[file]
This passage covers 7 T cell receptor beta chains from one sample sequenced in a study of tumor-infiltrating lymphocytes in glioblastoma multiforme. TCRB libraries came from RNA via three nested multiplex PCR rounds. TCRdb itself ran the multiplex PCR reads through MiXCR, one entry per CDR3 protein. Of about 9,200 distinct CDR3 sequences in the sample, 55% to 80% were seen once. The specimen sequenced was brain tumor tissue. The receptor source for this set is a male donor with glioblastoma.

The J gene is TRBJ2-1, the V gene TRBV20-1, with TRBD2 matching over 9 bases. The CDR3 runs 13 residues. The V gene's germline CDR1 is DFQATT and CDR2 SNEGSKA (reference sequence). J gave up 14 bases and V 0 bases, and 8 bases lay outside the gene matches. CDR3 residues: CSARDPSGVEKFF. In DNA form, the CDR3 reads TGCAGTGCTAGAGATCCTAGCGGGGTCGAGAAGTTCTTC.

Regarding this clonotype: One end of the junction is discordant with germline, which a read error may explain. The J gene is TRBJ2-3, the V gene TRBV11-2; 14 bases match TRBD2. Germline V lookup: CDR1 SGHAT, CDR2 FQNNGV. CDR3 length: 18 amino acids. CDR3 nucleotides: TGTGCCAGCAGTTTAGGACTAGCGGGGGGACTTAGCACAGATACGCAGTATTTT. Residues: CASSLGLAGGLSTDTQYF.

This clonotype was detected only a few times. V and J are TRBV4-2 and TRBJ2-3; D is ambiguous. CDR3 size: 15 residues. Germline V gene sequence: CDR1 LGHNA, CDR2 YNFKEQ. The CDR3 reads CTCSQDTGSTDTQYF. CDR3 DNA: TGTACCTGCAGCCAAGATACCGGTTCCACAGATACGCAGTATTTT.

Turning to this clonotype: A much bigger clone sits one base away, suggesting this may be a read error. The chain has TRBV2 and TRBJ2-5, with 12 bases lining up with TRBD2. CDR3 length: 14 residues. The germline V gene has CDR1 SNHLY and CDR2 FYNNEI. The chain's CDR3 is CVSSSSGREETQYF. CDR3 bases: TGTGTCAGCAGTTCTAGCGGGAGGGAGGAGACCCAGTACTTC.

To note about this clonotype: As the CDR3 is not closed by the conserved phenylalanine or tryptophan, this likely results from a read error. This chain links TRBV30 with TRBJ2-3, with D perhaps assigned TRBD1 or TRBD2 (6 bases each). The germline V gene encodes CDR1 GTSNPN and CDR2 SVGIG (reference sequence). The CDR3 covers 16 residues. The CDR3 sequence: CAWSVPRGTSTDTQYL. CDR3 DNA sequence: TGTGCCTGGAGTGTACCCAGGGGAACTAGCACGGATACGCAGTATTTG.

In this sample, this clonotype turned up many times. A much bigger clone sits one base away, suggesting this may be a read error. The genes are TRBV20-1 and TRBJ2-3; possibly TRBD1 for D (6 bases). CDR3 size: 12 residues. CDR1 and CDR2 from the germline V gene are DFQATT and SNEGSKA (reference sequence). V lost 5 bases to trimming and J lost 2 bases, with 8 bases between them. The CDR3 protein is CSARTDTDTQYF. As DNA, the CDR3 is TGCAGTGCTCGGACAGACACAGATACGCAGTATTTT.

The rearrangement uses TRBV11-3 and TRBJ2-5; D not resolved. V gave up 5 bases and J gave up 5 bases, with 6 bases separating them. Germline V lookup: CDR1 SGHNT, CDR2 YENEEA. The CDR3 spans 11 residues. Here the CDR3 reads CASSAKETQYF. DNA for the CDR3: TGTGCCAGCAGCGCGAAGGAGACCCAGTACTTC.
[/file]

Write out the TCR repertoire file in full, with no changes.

This passage covers 7 T cell receptor beta chains from one sample sequenced in a study of tumor-infiltrating lymphocytes in glioblastoma multiforme. TCRB libraries came from RNA via three nested multiplex PCR rounds. TCRdb itself ran the multiplex PCR reads through MiXCR, one entry per CDR3 protein. Of about 9,200 distinct CDR3 sequences in the sample, 55% to 80% were seen once. The specimen sequenced was brain tumor tissue. The receptor source for this set is a male donor with glioblastoma.

The J gene is TRBJ2-1, the V gene TRBV20-1, with TRBD2 matching over 9 bases. The CDR3 runs 13 residues. The V gene's germline CDR1 is DFQATT and CDR2 SNEGSKA (reference sequence). J gave up 14 bases and V 0 bases, and 8 bases lay outside the gene matches. CDR3 residues: CSARDPSGVEKFF. In DNA form, the CDR3 reads TGCAGTGCTAGAGATCCTAGCGGGGTCGAGAAGTTCTTC.

Regarding this clonotype: One end of the junction is discordant with germline, which a read error may explain. The J gene is TRBJ2-3, the V gene TRBV11-2; 14 bases match TRBD2. Germline V lookup: CDR1 SGHAT, CDR2 FQNNGV. CDR3 length: 18 amino acids. CDR3 nucleotides: TGTGCCAGCAGTTTAGGACTAGCGGGGGGACTTAGCACAGATACGCAGTATTTT. Residues: CASSLGLAGGLSTDTQYF.

This clonotype was detected only a few times. V and J are TRBV4-2 and TRBJ2-3; D is ambiguous. CDR3 size: 15 residues. Germline V gene sequence: CDR1 LGHNA, CDR2 YNFKEQ. The CDR3 reads CTCSQDTGSTDTQYF. CDR3 DNA: TGTACCTGCAGCCAAGATACCGGTTCCACAGATACGCAGTATTTT.

Turning to this clonotype: A much bigger clone sits one base away, suggesting this may be a read error. The chain has TRBV2 and TRBJ2-5, with 12 bases lining up with TRBD2. CDR3 length: 14 residues. The germline V gene has CDR1 SNHLY and CDR2 FYNNEI. The chain's CDR3 is CVSSSSGREETQYF. CDR3 bases: TGTGTCAGCAGTTCTAGCGGGAGGGAGGAGACCCAGTACTTC.

To note about this clonotype: As the CDR3 is not closed by the conserved phenylalanine or tryptophan, this likely results from a read error. This chain links TRBV30 with TRBJ2-3, with D perhaps assigned TRBD1 or TRBD2 (6 bases each). The germline V gene encodes CDR1 GTSNPN and CDR2 SVGIG (reference sequence). The CDR3 covers 16 residues. The CDR3 sequence: CAWSVPRGTSTDTQYL. CDR3 DNA sequence: TGTGCCTGGAGTGTACCCAGGGGAACTAGCACGGATACGCAGTATTTG.

In this sample, this clonotype turned up many times. A much bigger clone sits one base away, suggesting this may be a read error. The genes are TRBV20-1 and TRBJ2-3; possibly TRBD1 for D (6 bases). CDR3 size: 12 residues. CDR1 and CDR2 from the germline V gene are DFQATT and SNEGSKA (reference sequence). V lost 5 bases to trimming and J lost 2 bases, with 8 bases between them. The CDR3 protein is CSARTDTDTQYF. As DNA, the CDR3 is TGCAGTGCTCGGACAGACACAGATACGCAGTATTTT.

The rearrangement uses TRBV11-3 and TRBJ2-5; D not resolved. V gave up 5 bases and J gave up 5 bases, with 6 bases separating them. Germline V lookup: CDR1 SGHNT, CDR2 YENEEA. The CDR3 spans 11 residues. Here the CDR3 reads CASSAKETQYF. DNA for the CDR3: TGTGCCAGCAGCGCGAAGGAGACCCAGTACTTC.